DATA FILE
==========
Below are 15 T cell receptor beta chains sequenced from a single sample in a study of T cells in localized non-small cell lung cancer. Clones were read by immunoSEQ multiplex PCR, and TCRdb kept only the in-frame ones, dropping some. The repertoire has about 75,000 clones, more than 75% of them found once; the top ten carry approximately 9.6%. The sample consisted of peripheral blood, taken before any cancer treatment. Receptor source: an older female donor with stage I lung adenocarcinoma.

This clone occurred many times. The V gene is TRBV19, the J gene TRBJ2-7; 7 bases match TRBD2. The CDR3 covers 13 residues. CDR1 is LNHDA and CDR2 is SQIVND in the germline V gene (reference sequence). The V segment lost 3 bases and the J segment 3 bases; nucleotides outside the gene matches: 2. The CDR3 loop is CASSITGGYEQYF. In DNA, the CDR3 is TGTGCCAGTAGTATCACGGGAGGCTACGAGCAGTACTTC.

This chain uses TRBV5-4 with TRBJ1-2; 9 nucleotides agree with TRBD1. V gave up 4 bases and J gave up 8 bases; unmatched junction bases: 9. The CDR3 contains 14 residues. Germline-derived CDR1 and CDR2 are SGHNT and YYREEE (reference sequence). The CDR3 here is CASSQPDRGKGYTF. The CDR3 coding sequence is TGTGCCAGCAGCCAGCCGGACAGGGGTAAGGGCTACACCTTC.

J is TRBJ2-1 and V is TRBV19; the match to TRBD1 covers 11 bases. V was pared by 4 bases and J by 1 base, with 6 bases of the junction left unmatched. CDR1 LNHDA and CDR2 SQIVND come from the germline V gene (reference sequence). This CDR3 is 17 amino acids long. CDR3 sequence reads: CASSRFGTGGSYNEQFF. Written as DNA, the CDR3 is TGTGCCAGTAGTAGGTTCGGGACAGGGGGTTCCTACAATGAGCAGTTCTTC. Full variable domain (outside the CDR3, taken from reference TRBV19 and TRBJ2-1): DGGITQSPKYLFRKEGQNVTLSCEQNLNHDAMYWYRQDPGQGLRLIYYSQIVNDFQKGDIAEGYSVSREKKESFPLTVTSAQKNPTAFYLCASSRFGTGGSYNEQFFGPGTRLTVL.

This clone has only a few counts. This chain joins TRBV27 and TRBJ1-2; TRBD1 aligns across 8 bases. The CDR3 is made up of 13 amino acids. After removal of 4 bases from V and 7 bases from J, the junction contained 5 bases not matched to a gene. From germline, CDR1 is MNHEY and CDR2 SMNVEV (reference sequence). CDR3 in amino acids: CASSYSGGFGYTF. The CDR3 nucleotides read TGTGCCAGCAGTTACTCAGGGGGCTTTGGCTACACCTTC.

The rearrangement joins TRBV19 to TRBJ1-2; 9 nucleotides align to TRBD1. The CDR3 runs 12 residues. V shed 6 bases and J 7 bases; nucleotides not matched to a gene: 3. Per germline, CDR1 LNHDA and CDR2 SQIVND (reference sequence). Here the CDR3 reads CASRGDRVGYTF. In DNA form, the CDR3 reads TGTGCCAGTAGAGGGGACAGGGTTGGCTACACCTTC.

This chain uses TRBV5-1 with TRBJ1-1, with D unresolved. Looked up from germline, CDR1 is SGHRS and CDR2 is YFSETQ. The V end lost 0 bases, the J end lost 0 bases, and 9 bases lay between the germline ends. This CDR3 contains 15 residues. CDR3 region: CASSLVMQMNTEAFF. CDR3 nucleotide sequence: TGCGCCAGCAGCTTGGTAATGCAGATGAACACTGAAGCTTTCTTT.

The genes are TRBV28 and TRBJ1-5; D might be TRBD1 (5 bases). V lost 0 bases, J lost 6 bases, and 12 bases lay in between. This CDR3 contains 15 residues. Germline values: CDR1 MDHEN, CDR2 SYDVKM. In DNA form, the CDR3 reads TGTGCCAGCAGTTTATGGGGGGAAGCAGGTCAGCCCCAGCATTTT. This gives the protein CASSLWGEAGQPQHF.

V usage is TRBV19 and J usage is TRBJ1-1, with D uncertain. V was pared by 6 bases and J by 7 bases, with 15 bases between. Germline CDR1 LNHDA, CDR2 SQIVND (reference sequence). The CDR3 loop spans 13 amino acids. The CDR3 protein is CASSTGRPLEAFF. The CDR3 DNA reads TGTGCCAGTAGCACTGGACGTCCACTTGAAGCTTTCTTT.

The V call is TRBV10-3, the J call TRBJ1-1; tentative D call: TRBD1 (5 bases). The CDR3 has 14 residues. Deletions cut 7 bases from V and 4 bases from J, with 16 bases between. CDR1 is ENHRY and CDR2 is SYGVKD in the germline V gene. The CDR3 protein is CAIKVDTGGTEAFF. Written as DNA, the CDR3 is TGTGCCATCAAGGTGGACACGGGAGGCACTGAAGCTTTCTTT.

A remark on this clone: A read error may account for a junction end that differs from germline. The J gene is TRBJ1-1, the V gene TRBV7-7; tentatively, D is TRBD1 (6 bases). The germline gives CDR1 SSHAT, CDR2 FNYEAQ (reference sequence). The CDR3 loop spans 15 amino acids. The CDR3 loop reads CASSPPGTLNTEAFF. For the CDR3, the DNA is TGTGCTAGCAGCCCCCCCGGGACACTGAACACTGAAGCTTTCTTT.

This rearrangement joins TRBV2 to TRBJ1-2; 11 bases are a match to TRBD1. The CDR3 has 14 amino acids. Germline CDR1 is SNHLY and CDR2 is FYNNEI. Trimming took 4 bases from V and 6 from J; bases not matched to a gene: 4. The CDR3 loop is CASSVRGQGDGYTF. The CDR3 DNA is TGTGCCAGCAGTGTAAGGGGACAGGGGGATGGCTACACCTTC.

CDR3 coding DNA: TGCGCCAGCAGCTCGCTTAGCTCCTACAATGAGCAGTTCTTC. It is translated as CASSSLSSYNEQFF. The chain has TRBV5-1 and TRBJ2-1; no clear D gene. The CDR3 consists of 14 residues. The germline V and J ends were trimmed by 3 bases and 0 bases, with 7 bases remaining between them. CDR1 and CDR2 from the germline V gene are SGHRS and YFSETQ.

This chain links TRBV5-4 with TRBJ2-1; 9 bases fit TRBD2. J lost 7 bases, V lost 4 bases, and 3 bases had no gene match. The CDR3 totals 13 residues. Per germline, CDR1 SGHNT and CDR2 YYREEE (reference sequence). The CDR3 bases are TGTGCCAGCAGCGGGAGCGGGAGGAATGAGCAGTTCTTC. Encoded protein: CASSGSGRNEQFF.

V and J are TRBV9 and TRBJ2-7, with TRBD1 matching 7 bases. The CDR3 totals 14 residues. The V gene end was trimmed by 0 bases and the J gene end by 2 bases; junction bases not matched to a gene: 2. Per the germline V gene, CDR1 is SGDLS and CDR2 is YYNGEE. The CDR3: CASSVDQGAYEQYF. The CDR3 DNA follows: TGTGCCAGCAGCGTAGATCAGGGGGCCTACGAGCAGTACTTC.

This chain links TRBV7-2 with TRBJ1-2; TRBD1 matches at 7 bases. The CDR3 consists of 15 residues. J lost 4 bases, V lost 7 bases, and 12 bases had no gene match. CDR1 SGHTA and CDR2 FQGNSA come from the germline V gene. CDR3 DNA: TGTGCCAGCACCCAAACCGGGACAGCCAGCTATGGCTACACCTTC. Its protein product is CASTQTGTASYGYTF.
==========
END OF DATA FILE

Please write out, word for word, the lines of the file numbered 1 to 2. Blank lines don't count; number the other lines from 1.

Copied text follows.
Below are 15 T cell receptor beta chains sequenced from a single sample in a study of T cells in localized non-small cell lung cancer. Clones were read by immunoSEQ multiplex PCR, and TCRdb kept only the in-frame ones, dropping some. The repertoire has about 75,000 clones, more than 75% of them found once; the top ten carry approximately 9.6%. The sample consisted of peripheral blood, taken before any cancer treatment. Receptor source: an older female donor with stage I lung adenocarcinoma.

This clone occurred many times. The V gene is TRBV19, the J gene TRBJ2-7; 7 bases match TRBD2. The CDR3 covers 13 residues. CDR1 is LNHDA and CDR2 is SQIVND in the germline V gene (reference sequence). The V segment lost 3 bases and the J segment 3 bases; nucleotides outside the gene matches: 2. The CDR3 loop is CASSITGGYEQYF. In DNA, the CDR3 is TGTGCCAGTAGTATCACGGGAGGCTACGAGCAGTACTTC.